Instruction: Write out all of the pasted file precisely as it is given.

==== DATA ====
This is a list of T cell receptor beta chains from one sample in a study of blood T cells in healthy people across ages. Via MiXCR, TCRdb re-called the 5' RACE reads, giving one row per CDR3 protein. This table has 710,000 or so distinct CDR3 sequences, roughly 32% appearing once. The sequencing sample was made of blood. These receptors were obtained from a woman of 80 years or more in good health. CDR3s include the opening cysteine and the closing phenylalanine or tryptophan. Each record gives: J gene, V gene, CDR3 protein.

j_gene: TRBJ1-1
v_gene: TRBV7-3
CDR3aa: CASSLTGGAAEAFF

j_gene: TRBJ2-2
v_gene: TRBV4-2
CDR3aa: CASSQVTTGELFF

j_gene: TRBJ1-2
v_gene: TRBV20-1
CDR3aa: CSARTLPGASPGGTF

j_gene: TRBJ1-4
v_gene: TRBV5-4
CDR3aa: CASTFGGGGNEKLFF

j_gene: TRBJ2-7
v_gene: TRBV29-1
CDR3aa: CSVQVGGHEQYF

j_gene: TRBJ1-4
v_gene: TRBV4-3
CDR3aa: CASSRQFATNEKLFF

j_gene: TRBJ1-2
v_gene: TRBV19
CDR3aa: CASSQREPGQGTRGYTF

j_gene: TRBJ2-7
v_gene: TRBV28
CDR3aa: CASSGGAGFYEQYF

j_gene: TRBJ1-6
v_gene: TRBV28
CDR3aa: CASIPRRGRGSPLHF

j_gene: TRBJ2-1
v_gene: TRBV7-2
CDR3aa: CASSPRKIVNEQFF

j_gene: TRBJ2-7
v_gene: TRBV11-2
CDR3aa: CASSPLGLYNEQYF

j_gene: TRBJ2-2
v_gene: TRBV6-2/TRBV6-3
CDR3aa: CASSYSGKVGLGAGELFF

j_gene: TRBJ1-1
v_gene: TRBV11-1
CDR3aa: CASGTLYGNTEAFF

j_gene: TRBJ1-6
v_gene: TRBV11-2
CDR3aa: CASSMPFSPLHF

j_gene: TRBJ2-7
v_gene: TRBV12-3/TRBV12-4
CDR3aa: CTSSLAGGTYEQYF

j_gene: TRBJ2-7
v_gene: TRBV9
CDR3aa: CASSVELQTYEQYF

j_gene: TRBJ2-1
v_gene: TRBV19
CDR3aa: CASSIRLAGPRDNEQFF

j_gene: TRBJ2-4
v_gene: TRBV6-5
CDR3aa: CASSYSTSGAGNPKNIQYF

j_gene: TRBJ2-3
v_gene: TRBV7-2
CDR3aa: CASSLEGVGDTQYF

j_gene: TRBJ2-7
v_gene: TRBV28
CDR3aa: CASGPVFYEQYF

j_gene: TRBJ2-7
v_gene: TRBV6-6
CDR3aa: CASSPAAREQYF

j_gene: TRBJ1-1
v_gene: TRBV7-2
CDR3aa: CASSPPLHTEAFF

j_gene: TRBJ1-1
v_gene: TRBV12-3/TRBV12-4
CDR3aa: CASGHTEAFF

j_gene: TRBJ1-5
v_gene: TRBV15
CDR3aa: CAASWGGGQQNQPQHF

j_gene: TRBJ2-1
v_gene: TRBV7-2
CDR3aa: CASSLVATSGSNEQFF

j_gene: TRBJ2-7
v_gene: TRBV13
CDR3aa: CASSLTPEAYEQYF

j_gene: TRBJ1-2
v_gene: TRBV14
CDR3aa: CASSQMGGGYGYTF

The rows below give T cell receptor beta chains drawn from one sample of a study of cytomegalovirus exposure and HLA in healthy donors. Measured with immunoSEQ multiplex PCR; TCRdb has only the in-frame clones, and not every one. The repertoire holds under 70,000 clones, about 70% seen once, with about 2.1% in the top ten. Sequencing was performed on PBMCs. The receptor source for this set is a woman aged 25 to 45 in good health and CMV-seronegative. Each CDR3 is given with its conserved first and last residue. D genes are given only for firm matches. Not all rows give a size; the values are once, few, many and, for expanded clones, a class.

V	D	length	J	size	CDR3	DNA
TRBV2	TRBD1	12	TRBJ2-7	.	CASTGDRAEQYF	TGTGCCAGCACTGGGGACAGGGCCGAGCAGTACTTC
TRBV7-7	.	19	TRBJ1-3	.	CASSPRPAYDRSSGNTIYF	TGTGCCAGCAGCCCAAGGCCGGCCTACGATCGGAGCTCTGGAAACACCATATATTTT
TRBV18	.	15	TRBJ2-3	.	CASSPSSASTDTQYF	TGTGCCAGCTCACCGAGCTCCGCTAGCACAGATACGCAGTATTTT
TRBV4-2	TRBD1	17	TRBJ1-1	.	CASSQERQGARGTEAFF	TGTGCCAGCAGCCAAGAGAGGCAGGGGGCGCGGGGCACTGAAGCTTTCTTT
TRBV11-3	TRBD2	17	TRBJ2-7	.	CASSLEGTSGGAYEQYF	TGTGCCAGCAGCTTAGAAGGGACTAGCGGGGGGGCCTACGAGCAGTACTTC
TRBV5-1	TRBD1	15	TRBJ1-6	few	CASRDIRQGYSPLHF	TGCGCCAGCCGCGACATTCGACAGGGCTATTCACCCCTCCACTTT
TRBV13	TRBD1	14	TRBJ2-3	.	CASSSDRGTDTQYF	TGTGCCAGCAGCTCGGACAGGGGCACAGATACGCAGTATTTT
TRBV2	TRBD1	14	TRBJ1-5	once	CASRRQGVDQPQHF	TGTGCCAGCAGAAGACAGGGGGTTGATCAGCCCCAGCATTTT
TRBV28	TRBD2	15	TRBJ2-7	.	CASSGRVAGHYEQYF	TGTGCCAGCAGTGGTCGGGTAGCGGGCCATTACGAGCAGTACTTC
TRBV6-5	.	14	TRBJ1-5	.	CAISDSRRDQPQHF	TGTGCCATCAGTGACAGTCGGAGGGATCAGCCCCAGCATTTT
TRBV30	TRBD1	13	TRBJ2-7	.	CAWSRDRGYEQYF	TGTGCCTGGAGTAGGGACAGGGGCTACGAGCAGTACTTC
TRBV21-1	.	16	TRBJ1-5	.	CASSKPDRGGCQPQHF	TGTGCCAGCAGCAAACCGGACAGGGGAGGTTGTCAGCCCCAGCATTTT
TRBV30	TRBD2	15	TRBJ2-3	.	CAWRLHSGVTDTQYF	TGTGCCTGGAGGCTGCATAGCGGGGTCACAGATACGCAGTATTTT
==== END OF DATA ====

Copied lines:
This is a list of T cell receptor beta chains from one sample in a study of blood T cells in healthy people across ages. Via MiXCR, TCRdb re-called the 5' RACE reads, giving one row per CDR3 protein. This table has 710,000 or so distinct CDR3 sequences, roughly 32% appearing once. The sequencing sample was made of blood. These receptors were obtained from a woman of 80 years or more in good health. CDR3s include the opening cysteine and the closing phenylalanine or tryptophan. Each record gives: J gene, V gene, CDR3 protein.

j_gene: TRBJ1-1
v_gene: TRBV7-3
CDR3aa: CASSLTGGAAEAFF

j_gene: TRBJ2-2
v_gene: TRBV4-2
CDR3aa: CASSQVTTGELFF

j_gene: TRBJ1-2
v_gene: TRBV20-1
CDR3aa: CSARTLPGASPGGTF

j_gene: TRBJ1-4
v_gene: TRBV5-4
CDR3aa: CASTFGGGGNEKLFF

j_gene: TRBJ2-7
v_gene: TRBV29-1
CDR3aa: CSVQVGGHEQYF

j_gene: TRBJ1-4
v_gene: TRBV4-3
CDR3aa: CASSRQFATNEKLFF

j_gene: TRBJ1-2
v_gene: TRBV19
CDR3aa: CASSQREPGQGTRGYTF

j_gene: TRBJ2-7
v_gene: TRBV28
CDR3aa: CASSGGAGFYEQYF

j_gene: TRBJ1-6
v_gene: TRBV28
CDR3aa: CASIPRRGRGSPLHF

j_gene: TRBJ2-1
v_gene: TRBV7-2
CDR3aa: CASSPRKIVNEQFF

j_gene: TRBJ2-7
v_gene: TRBV11-2
CDR3aa: CASSPLGLYNEQYF

j_gene: TRBJ2-2
v_gene: TRBV6-2/TRBV6-3
CDR3aa: CASSYSGKVGLGAGELFF

j_gene: TRBJ1-1
v_gene: TRBV11-1
CDR3aa: CASGTLYGNTEAFF

j_gene: TRBJ1-6
v_gene: TRBV11-2
CDR3aa: CASSMPFSPLHF

j_gene: TRBJ2-7
v_gene: TRBV12-3/TRBV12-4
CDR3aa: CTSSLAGGTYEQYF

j_gene: TRBJ2-7
v_gene: TRBV9
CDR3aa: CASSVELQTYEQYF

j_gene: TRBJ2-1
v_gene: TRBV19
CDR3aa: CASSIRLAGPRDNEQFF

j_gene: TRBJ2-4
v_gene: TRBV6-5
CDR3aa: CASSYSTSGAGNPKNIQYF

j_gene: TRBJ2-3
v_gene: TRBV7-2
CDR3aa: CASSLEGVGDTQYF

j_gene: TRBJ2-7
v_gene: TRBV28
CDR3aa: CASGPVFYEQYF

j_gene: TRBJ2-7
v_gene: TRBV6-6
CDR3aa: CASSPAAREQYF

j_gene: TRBJ1-1
v_gene: TRBV7-2
CDR3aa: CASSPPLHTEAFF

j_gene: TRBJ1-1
v_gene: TRBV12-3/TRBV12-4
CDR3aa: CASGHTEAFF

j_gene: TRBJ1-5
v_gene: TRBV15
CDR3aa: CAASWGGGQQNQPQHF

j_gene: TRBJ2-1
v_gene: TRBV7-2
CDR3aa: CASSLVATSGSNEQFF

j_gene: TRBJ2-7
v_gene: TRBV13
CDR3aa: CASSLTPEAYEQYF

j_gene: TRBJ1-2
v_gene: TRBV14
CDR3aa: CASSQMGGGYGYTF

The rows below give T cell receptor beta chains drawn from one sample of a study of cytomegalovirus exposure and HLA in healthy donors. Measured with immunoSEQ multiplex PCR; TCRdb has only the in-frame clones, and not every one. The repertoire holds under 70,000 clones, about 70% seen once, with about 2.1% in the top ten. Sequencing was performed on PBMCs. The receptor source for this set is a woman aged 25 to 45 in good health and CMV-seronegative. Each CDR3 is given with its conserved first and last residue. D genes are given only for firm matches. Not all rows give a size; the values are once, few, many and, for expanded clones, a class.

V	D	length	J	size	CDR3	DNA
TRBV2	TRBD1	12	TRBJ2-7	.	CASTGDRAEQYF	TGTGCCAGCACTGGGGACAGGGCCGAGCAGTACTTC
TRBV7-7	.	19	TRBJ1-3	.	CASSPRPAYDRSSGNTIYF	TGTGCCAGCAGCCCAAGGCCGGCCTACGATCGGAGCTCTGGAAACACCATATATTTT
TRBV18	.	15	TRBJ2-3	.	CASSPSSASTDTQYF	TGTGCCAGCTCACCGAGCTCCGCTAGCACAGATACGCAGTATTTT
TRBV4-2	TRBD1	17	TRBJ1-1	.	CASSQERQGARGTEAFF	TGTGCCAGCAGCCAAGAGAGGCAGGGGGCGCGGGGCACTGAAGCTTTCTTT
TRBV11-3	TRBD2	17	TRBJ2-7	.	CASSLEGTSGGAYEQYF	TGTGCCAGCAGCTTAGAAGGGACTAGCGGGGGGGCCTACGAGCAGTACTTC
TRBV5-1	TRBD1	15	TRBJ1-6	few	CASRDIRQGYSPLHF	TGCGCCAGCCGCGACATTCGACAGGGCTATTCACCCCTCCACTTT
TRBV13	TRBD1	14	TRBJ2-3	.	CASSSDRGTDTQYF	TGTGCCAGCAGCTCGGACAGGGGCACAGATACGCAGTATTTT
TRBV2	TRBD1	14	TRBJ1-5	once	CASRRQGVDQPQHF	TGTGCCAGCAGAAGACAGGGGGTTGATCAGCCCCAGCATTTT
TRBV28	TRBD2	15	TRBJ2-7	.	CASSGRVAGHYEQYF	TGTGCCAGCAGTGGTCGGGTAGCGGGCCATTACGAGCAGTACTTC
TRBV6-5	.	14	TRBJ1-5	.	CAISDSRRDQPQHF	TGTGCCATCAGTGACAGTCGGAGGGATCAGCCCCAGCATTTT
TRBV30	TRBD1	13	TRBJ2-7	.	CAWSRDRGYEQYF	TGTGCCTGGAGTAGGGACAGGGGCTACGAGCAGTACTTC
TRBV21-1	.	16	TRBJ1-5	.	CASSKPDRGGCQPQHF	TGTGCCAGCAGCAAACCGGACAGGGGAGGTTGTCAGCCCCAGCATTTT
TRBV30	TRBD2	15	TRBJ2-3	.	CAWRLHSGVTDTQYF	TGTGCCTGGAGGCTGCATAGCGGGGTCACAGATACGCAGTATTTT